A tech guy with a jumper: how an NBA player plans to transform his contract into a tokenized investment vehicle
Spencer Dinwiddie of the Brooklyn Nets (the Nets) is having a career year in the National Basketball Association (the NBA), both on and off the court.
On the court, prior to the season’s suspension, Dinwiddie was averaging a career-high 21 points per game, and propelled his team into a playoff position. Off the court, the 26 year-old is proposing to do something that no professional athlete has ever done before — tokenize his contract.
The self-proclaimed “tech guy with a jumper” is stated to make approximately $34 million over the next three years. He plans on turning $13.5 million of his contract into a debt issuance through an investment vehicle called Dream Fan Shares, where he will sell 90 SD26 Coins or Professional Athlete Investment Tokens (PAInTs) priced at $150,000 apiece. The coin will be a three-year bond expected to pay out 4.95% base interest on a monthly basis, with the full principal paid out at the end of the period upon maturity in a bullet payment.
Dinwiddie’s pioneering efforts haven’t come without their fair share of opposition from the NBA. He was initially told the tokenization would violate collectively bargained league rules, including the rule prohibiting gambling on NBA-related matters. After revising his proposal, the NBA is now in the process of reviewing whether Dinwiddie’s updated investment vehicle is permissible under the league’s collective bargaining agreement.
But assuming his proposal is approved, how would investing in Dinwiddie’s NBA contract actually work?
The digital tokens will allow Dinwiddie to take an upfront loan which he will be able to invest immediately. In return, investors would be paid their principal plus interest. The goal for Dinwiddie is simple: achieve a rate of return great enough to 1) make a profit personally, and 2) cover the debt obligations to his investors.
Investor and Regulator Concerns
However, it is not only the NBA that is likely to have reservations about Dinwiddie’s proposal. The uncertainty surrounding this investment vehicle raises some concerns for investors and regulators alike.
The tokens will be launched on the Ethereum blockchain, and can only be purchased by qualified accredited investors in accordance with SEC Regulation D, Rule 506 (c). It follows that Dinwiddie assumes his digital tokens will be classified as a “security” as defined under s. 2(1) of the Securities Act of 1933, and will therefore be subject to US securities regulation. In Canada, PAInTs may be classified as securities as well in accordance with the legal test for defining a security, and any potential investors would have to qualify as accredited investors in accordance with National Instrument 45-106 – Prospectus Exemptions.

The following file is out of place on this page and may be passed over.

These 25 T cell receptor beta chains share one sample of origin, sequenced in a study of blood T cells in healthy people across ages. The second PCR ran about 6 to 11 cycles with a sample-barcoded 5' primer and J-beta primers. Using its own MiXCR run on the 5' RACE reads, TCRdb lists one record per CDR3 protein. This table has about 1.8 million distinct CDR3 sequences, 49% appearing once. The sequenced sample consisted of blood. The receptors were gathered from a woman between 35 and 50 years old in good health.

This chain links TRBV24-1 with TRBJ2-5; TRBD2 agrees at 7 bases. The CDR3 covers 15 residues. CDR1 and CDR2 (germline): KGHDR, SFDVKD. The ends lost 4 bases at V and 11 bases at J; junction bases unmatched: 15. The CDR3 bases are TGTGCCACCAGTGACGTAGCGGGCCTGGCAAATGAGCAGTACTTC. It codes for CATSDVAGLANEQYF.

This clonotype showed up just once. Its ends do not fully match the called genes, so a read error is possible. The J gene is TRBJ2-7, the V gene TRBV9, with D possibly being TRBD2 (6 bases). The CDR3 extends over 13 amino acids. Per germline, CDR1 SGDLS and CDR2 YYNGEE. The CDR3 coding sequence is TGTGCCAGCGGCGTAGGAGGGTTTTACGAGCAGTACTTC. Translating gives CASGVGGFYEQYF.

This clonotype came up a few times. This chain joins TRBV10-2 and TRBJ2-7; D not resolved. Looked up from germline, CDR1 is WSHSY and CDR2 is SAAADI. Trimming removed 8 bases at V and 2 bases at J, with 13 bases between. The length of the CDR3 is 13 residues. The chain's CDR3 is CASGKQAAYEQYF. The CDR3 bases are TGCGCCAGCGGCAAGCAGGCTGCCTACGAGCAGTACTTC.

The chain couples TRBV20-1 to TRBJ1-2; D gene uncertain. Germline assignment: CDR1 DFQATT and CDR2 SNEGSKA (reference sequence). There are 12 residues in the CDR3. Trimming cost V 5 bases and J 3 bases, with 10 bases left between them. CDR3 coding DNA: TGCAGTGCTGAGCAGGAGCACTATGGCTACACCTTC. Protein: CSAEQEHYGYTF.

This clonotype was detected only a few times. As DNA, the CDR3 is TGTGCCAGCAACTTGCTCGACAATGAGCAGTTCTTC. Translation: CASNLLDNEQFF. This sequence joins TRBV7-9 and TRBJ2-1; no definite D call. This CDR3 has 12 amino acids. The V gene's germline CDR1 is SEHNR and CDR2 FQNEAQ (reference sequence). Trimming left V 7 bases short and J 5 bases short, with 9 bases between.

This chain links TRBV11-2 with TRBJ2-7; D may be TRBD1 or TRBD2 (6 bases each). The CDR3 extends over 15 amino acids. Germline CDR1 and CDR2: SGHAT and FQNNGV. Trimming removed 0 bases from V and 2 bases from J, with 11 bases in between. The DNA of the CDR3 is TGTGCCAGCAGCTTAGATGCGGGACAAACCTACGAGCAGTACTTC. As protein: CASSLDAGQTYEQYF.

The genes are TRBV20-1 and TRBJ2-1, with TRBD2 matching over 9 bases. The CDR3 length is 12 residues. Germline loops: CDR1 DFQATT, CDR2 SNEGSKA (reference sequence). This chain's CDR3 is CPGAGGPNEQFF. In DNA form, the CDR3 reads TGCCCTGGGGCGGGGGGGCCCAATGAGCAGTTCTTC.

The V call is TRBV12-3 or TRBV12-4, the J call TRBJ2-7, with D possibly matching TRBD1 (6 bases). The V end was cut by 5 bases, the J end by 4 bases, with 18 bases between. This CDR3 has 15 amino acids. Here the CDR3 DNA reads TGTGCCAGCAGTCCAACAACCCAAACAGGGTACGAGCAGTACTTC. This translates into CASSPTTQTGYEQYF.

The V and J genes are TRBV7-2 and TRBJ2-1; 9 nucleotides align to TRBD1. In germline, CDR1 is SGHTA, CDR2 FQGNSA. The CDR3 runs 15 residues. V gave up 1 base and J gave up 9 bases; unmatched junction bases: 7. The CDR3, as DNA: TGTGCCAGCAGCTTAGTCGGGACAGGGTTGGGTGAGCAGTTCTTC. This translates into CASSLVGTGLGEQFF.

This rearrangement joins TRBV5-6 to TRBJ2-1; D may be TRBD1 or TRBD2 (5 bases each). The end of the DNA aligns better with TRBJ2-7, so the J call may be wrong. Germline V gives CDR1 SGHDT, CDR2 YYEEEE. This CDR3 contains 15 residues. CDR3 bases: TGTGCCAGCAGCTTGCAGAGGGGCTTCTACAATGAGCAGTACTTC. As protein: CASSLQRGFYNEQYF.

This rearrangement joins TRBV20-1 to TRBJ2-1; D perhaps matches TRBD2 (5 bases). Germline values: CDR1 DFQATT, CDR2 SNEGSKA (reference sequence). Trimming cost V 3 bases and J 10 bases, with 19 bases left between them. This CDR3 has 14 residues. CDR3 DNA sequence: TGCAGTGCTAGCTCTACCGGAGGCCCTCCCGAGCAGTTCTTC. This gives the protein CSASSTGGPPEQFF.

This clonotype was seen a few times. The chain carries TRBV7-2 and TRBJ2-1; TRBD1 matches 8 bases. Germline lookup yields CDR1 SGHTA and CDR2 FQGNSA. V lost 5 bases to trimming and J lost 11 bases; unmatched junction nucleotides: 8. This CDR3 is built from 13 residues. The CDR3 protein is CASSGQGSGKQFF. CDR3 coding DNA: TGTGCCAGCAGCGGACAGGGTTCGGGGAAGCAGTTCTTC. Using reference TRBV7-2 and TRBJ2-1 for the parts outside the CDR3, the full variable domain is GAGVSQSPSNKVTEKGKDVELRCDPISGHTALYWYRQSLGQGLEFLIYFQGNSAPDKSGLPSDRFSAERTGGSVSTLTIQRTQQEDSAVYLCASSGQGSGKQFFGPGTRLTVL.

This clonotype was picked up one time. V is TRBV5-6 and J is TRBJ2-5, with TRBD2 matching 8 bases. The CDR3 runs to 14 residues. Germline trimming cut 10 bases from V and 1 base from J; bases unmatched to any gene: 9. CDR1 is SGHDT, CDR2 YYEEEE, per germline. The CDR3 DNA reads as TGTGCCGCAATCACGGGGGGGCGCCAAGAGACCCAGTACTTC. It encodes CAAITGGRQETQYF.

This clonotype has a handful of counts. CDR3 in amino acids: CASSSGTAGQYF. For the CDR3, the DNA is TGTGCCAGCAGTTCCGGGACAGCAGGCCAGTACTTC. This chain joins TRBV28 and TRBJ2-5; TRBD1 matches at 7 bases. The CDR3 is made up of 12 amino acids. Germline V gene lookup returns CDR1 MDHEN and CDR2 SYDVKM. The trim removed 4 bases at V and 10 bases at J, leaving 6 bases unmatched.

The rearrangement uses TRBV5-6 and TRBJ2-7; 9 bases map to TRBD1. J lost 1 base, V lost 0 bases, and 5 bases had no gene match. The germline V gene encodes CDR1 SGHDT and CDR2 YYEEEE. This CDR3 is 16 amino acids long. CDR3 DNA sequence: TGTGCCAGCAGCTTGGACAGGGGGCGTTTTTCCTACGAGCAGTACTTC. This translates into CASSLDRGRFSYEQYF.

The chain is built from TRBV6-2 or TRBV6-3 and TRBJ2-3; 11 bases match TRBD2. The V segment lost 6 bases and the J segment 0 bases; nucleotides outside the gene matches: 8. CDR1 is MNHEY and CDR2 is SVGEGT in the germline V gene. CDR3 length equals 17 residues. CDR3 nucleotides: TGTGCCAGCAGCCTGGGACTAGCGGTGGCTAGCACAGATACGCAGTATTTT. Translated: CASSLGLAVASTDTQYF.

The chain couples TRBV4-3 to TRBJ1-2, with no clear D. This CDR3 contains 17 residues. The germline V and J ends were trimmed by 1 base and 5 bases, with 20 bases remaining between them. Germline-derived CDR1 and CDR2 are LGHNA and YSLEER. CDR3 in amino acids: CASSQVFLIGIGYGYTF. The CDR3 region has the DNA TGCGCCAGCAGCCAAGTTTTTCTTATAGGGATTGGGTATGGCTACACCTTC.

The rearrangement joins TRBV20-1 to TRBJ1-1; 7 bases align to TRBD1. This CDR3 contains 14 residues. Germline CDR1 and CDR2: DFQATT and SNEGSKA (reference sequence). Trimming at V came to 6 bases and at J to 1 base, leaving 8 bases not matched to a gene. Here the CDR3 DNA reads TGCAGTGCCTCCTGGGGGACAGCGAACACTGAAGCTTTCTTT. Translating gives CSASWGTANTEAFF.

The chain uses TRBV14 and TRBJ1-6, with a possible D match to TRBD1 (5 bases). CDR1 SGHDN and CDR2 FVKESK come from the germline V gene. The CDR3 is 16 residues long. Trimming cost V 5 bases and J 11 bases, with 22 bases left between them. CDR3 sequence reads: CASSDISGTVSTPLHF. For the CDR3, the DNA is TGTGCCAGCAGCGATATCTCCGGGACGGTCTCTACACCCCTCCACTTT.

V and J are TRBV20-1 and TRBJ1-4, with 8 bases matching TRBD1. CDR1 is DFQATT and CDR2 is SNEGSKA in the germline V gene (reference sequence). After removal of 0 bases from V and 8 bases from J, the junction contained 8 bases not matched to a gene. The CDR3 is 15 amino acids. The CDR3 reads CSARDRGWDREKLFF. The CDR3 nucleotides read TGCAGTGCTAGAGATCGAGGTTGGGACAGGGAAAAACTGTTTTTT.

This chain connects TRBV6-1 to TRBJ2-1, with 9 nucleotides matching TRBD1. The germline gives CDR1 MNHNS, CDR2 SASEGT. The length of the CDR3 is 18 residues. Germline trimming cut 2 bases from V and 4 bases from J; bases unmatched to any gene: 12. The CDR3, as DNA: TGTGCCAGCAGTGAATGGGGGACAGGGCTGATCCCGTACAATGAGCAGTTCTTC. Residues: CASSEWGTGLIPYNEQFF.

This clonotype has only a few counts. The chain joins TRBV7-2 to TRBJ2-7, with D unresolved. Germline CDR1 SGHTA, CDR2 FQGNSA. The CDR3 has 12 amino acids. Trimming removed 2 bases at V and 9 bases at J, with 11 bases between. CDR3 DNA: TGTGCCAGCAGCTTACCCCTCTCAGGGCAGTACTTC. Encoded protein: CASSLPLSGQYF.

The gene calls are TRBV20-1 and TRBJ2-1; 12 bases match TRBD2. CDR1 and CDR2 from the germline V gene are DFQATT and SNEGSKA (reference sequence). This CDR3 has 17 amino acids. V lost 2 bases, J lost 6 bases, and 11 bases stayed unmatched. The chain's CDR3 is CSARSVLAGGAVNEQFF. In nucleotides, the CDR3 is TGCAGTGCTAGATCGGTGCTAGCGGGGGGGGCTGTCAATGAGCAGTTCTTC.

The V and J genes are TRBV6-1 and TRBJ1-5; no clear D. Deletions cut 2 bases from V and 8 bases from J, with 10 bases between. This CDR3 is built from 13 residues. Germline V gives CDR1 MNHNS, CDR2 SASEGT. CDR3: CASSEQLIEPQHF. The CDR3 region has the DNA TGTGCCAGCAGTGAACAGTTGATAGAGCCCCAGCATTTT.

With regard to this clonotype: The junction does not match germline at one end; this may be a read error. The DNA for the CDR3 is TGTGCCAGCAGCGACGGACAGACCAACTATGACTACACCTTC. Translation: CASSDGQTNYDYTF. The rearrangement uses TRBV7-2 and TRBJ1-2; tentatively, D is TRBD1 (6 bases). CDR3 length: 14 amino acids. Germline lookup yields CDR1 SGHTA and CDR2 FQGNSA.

Regulating coin/token offerings has been a persistent concern of Canadian securities regulators, as many businesses in Canada have taken the position that coins/tokens are not subject to securities laws. In response, authorities have issued further guidance on when an offering of tokens may constitute a securities offering. As such, in the Canadian context, Dinwiddie’s assumption that his token is a security might be an appropriate one. PAInTs (like many coin/token offerings) have no proven exchange platform or intermediary. In order to protect investors and promote transparency, Canadian regulators would be wise to ensure that PAInT-style tokens are regulated the same way as other securities, and be subject to the same registration, marketplace, and reporting regulations.
Dinwiddie’s platform also raises the prospect of potential conflicts of interest. Undoubtedly, an athlete owes a duty to the NBA per their collective agreement. At the same time, an athlete, like Dinwiddie, may owe a duty to his investors or other stakeholders if the structure takes the form of a corporation or other similar entity. In Canada, for instance, a director of a company owes a fiduciary duty to their corporation, and (if he structures his platform through a corporation) such a duty may run contrary to the duties owed to the NBA and the athlete’s team.
All things considered, Dinwiddie’s proposal is an ambitious and innovative investment vehicle that could revolutionize the way athletes monetize their professional careers. Assuming his platform is a success, it is not hard to imagine athletes from all over the world leveraging their contracts in a similar fashion.
The authors would like to thank Josh Hoffman, Articling Student, for his assistance in preparing this legal update.